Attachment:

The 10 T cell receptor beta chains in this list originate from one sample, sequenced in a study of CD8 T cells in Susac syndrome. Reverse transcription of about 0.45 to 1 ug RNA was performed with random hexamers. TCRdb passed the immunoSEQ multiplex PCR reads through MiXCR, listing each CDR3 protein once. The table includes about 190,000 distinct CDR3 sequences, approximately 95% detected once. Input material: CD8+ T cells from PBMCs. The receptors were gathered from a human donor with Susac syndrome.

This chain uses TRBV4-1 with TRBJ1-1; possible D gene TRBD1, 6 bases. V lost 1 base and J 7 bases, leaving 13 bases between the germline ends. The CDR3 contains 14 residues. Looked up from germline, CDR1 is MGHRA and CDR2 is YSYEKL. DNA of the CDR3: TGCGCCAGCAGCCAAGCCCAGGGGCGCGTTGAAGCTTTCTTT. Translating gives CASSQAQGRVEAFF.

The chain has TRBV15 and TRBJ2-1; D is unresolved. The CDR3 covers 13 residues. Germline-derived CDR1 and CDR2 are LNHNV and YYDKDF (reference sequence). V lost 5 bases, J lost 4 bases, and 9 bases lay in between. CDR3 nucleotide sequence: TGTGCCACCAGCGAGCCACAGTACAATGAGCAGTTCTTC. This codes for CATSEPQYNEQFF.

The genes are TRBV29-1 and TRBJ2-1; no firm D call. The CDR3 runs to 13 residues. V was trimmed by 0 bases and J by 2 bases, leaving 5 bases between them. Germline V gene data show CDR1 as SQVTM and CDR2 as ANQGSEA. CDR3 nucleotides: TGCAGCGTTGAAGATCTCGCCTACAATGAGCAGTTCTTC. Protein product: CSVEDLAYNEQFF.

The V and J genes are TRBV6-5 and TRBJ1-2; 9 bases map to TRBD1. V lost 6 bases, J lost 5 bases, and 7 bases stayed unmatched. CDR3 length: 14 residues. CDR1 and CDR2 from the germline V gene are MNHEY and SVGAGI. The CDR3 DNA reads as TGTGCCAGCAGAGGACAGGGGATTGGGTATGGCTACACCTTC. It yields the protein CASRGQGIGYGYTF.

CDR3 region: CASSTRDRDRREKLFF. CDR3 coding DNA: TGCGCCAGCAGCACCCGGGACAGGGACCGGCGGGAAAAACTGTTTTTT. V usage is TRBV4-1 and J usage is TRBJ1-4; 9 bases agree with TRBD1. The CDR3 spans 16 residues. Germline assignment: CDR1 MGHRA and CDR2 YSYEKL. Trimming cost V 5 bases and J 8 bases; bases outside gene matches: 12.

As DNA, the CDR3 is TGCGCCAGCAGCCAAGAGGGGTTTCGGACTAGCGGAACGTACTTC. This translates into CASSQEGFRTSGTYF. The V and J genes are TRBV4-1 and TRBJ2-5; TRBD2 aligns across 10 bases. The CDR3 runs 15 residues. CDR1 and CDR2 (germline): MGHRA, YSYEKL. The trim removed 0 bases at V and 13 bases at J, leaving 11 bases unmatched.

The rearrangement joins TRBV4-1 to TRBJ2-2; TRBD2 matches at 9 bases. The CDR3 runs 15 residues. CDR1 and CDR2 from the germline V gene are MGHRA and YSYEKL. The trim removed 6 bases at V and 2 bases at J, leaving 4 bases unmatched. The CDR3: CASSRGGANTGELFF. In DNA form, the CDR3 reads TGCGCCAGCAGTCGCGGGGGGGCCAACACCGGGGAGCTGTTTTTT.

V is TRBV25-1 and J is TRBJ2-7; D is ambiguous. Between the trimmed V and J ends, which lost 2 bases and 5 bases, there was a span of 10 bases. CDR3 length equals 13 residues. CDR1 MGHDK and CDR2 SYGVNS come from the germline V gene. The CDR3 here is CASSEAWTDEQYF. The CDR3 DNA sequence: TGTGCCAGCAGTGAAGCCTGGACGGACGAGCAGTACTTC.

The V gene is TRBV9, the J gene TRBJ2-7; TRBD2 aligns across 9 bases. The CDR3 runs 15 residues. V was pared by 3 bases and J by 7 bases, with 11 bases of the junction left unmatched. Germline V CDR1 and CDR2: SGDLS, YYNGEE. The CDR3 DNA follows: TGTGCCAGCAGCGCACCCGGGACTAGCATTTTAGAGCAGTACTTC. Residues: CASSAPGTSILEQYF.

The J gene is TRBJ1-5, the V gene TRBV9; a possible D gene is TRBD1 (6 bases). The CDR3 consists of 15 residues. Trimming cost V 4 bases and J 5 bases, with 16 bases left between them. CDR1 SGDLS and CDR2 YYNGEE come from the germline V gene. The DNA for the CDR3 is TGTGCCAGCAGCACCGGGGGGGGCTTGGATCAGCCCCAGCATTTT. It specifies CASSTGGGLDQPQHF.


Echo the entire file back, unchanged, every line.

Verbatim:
The 10 T cell receptor beta chains in this list originate from one sample, sequenced in a study of CD8 T cells in Susac syndrome. Reverse transcription of about 0.45 to 1 ug RNA was performed with random hexamers. TCRdb passed the immunoSEQ multiplex PCR reads through MiXCR, listing each CDR3 protein once. The table includes about 190,000 distinct CDR3 sequences, approximately 95% detected once. Input material: CD8+ T cells from PBMCs. The receptors were gathered from a human donor with Susac syndrome.

This chain uses TRBV4-1 with TRBJ1-1; possible D gene TRBD1, 6 bases. V lost 1 base and J 7 bases, leaving 13 bases between the germline ends. The CDR3 contains 14 residues. Looked up from germline, CDR1 is MGHRA and CDR2 is YSYEKL. DNA of the CDR3: TGCGCCAGCAGCCAAGCCCAGGGGCGCGTTGAAGCTTTCTTT. Translating gives CASSQAQGRVEAFF.

The chain has TRBV15 and TRBJ2-1; D is unresolved. The CDR3 covers 13 residues. Germline-derived CDR1 and CDR2 are LNHNV and YYDKDF (reference sequence). V lost 5 bases, J lost 4 bases, and 9 bases lay in between. CDR3 nucleotide sequence: TGTGCCACCAGCGAGCCACAGTACAATGAGCAGTTCTTC. This codes for CATSEPQYNEQFF.

The genes are TRBV29-1 and TRBJ2-1; no firm D call. The CDR3 runs to 13 residues. V was trimmed by 0 bases and J by 2 bases, leaving 5 bases between them. Germline V gene data show CDR1 as SQVTM and CDR2 as ANQGSEA. CDR3 nucleotides: TGCAGCGTTGAAGATCTCGCCTACAATGAGCAGTTCTTC. Protein product: CSVEDLAYNEQFF.

The V and J genes are TRBV6-5 and TRBJ1-2; 9 bases map to TRBD1. V lost 6 bases, J lost 5 bases, and 7 bases stayed unmatched. CDR3 length: 14 residues. CDR1 and CDR2 from the germline V gene are MNHEY and SVGAGI. The CDR3 DNA reads as TGTGCCAGCAGAGGACAGGGGATTGGGTATGGCTACACCTTC. It yields the protein CASRGQGIGYGYTF.

CDR3 region: CASSTRDRDRREKLFF. CDR3 coding DNA: TGCGCCAGCAGCACCCGGGACAGGGACCGGCGGGAAAAACTGTTTTTT. V usage is TRBV4-1 and J usage is TRBJ1-4; 9 bases agree with TRBD1. The CDR3 spans 16 residues. Germline assignment: CDR1 MGHRA and CDR2 YSYEKL. Trimming cost V 5 bases and J 8 bases; bases outside gene matches: 12.

As DNA, the CDR3 is TGCGCCAGCAGCCAAGAGGGGTTTCGGACTAGCGGAACGTACTTC. This translates into CASSQEGFRTSGTYF. The V and J genes are TRBV4-1 and TRBJ2-5; TRBD2 aligns across 10 bases. The CDR3 runs 15 residues. CDR1 and CDR2 (germline): MGHRA, YSYEKL. The trim removed 0 bases at V and 13 bases at J, leaving 11 bases unmatched.

The rearrangement joins TRBV4-1 to TRBJ2-2; TRBD2 matches at 9 bases. The CDR3 runs 15 residues. CDR1 and CDR2 from the germline V gene are MGHRA and YSYEKL. The trim removed 6 bases at V and 2 bases at J, leaving 4 bases unmatched. The CDR3: CASSRGGANTGELFF. In DNA form, the CDR3 reads TGCGCCAGCAGTCGCGGGGGGGCCAACACCGGGGAGCTGTTTTTT.

V is TRBV25-1 and J is TRBJ2-7; D is ambiguous. Between the trimmed V and J ends, which lost 2 bases and 5 bases, there was a span of 10 bases. CDR3 length equals 13 residues. CDR1 MGHDK and CDR2 SYGVNS come from the germline V gene. The CDR3 here is CASSEAWTDEQYF. The CDR3 DNA sequence: TGTGCCAGCAGTGAAGCCTGGACGGACGAGCAGTACTTC.

The V gene is TRBV9, the J gene TRBJ2-7; TRBD2 aligns across 9 bases. The CDR3 runs 15 residues. V was pared by 3 bases and J by 7 bases, with 11 bases of the junction left unmatched. Germline V CDR1 and CDR2: SGDLS, YYNGEE. The CDR3 DNA follows: TGTGCCAGCAGCGCACCCGGGACTAGCATTTTAGAGCAGTACTTC. Residues: CASSAPGTSILEQYF.

The J gene is TRBJ1-5, the V gene TRBV9; a possible D gene is TRBD1 (6 bases). The CDR3 consists of 15 residues. Trimming cost V 4 bases and J 5 bases, with 16 bases left between them. CDR1 SGDLS and CDR2 YYNGEE come from the germline V gene. The DNA for the CDR3 is TGTGCCAGCAGCACCGGGGGGGGCTTGGATCAGCCCCAGCATTTT. It specifies CASSTGGGLDQPQHF.